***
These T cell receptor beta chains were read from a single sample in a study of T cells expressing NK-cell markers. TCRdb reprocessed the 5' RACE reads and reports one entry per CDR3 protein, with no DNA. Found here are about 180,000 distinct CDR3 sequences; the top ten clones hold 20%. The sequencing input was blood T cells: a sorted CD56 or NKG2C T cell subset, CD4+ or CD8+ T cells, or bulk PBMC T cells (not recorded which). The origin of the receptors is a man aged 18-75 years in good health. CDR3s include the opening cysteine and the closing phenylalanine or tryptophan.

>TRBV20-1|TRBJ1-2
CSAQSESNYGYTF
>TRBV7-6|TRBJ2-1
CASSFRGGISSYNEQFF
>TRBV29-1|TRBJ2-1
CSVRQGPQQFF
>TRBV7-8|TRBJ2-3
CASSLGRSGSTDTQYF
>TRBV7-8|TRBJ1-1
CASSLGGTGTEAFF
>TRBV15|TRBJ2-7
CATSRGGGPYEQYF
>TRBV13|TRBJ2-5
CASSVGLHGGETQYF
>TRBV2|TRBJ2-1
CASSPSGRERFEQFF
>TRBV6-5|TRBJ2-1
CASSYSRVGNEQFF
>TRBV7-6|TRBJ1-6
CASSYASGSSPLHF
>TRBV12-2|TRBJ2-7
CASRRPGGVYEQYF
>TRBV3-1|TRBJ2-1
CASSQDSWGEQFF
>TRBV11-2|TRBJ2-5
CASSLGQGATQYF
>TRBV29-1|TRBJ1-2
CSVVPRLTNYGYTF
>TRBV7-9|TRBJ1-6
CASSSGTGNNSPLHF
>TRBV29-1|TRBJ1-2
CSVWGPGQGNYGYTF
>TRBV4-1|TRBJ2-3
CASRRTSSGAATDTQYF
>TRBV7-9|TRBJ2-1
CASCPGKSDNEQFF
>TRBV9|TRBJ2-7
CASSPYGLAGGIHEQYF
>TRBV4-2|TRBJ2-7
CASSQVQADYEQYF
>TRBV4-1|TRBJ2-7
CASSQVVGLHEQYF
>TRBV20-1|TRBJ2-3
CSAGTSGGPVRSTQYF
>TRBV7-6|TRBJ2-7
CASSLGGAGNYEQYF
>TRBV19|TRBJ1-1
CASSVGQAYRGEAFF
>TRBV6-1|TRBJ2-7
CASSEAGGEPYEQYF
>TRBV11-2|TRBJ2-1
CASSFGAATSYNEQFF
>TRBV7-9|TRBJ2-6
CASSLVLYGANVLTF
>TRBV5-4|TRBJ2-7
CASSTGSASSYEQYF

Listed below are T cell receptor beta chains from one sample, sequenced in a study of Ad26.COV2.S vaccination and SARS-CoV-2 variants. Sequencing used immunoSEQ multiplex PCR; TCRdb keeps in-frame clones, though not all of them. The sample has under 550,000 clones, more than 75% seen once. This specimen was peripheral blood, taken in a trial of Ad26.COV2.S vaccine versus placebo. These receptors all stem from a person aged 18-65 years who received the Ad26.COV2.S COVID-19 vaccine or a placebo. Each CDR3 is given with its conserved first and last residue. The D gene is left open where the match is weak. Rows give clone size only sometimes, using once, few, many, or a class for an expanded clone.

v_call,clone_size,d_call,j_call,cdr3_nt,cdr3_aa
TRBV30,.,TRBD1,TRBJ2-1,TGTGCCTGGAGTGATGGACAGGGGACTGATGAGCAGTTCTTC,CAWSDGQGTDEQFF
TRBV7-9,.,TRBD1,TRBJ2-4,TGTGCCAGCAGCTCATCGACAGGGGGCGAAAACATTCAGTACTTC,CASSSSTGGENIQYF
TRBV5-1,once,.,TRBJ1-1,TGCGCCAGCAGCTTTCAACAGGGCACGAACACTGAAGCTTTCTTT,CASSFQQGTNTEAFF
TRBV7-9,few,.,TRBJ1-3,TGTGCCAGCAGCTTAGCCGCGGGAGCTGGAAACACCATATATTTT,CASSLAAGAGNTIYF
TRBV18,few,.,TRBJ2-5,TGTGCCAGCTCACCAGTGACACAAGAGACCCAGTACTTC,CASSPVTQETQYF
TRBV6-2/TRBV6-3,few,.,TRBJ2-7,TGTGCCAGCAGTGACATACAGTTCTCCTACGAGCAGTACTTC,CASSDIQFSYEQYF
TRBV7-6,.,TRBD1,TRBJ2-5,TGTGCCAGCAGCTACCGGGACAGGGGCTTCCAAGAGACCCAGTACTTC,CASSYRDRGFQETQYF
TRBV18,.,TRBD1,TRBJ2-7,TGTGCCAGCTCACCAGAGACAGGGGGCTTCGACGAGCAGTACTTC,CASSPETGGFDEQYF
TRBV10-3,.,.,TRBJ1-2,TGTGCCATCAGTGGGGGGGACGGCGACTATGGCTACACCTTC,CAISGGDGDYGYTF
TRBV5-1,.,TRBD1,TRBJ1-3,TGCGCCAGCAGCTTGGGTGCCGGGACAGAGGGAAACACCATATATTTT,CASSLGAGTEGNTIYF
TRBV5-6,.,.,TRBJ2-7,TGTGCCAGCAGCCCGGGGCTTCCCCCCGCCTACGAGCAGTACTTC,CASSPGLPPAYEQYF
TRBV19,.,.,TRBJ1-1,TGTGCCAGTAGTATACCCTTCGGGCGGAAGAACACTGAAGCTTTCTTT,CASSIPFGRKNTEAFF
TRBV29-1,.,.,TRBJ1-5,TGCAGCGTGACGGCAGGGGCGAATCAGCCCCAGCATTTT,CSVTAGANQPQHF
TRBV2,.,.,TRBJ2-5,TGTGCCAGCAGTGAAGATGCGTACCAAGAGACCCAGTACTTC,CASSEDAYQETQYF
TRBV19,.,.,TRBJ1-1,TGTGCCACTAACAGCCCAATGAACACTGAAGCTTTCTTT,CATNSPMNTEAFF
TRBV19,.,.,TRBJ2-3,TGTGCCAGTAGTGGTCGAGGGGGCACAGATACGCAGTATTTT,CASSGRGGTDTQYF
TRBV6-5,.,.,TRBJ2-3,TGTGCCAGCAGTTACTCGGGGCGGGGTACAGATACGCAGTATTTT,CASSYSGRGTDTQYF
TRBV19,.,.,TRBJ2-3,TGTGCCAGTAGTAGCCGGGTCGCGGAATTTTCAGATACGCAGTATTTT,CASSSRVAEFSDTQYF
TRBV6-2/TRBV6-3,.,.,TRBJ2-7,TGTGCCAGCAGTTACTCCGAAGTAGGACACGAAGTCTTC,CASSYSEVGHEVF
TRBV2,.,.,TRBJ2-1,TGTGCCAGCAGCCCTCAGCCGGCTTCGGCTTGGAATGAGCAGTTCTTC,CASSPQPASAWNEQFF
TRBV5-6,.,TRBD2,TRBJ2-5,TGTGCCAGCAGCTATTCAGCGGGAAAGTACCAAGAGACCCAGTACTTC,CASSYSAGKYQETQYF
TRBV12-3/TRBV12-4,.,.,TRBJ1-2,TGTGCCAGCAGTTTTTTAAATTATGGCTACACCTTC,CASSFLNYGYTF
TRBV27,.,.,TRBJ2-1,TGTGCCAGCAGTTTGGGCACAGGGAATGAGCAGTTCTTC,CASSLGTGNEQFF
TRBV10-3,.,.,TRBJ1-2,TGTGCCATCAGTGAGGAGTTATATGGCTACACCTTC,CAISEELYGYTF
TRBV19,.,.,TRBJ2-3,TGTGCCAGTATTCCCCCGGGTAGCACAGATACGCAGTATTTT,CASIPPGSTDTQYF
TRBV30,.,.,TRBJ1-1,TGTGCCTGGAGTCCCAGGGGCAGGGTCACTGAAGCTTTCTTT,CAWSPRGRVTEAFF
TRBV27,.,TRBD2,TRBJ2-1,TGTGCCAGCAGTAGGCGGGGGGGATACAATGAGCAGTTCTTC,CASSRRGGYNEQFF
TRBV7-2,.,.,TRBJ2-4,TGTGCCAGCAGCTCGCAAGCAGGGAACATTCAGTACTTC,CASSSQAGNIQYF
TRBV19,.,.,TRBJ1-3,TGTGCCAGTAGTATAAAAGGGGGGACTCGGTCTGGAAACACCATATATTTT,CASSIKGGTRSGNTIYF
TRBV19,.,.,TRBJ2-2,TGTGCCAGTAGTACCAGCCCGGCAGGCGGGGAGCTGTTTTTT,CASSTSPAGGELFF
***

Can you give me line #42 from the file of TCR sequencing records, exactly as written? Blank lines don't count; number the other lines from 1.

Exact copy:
>TRBV4-1|TRBJ2-7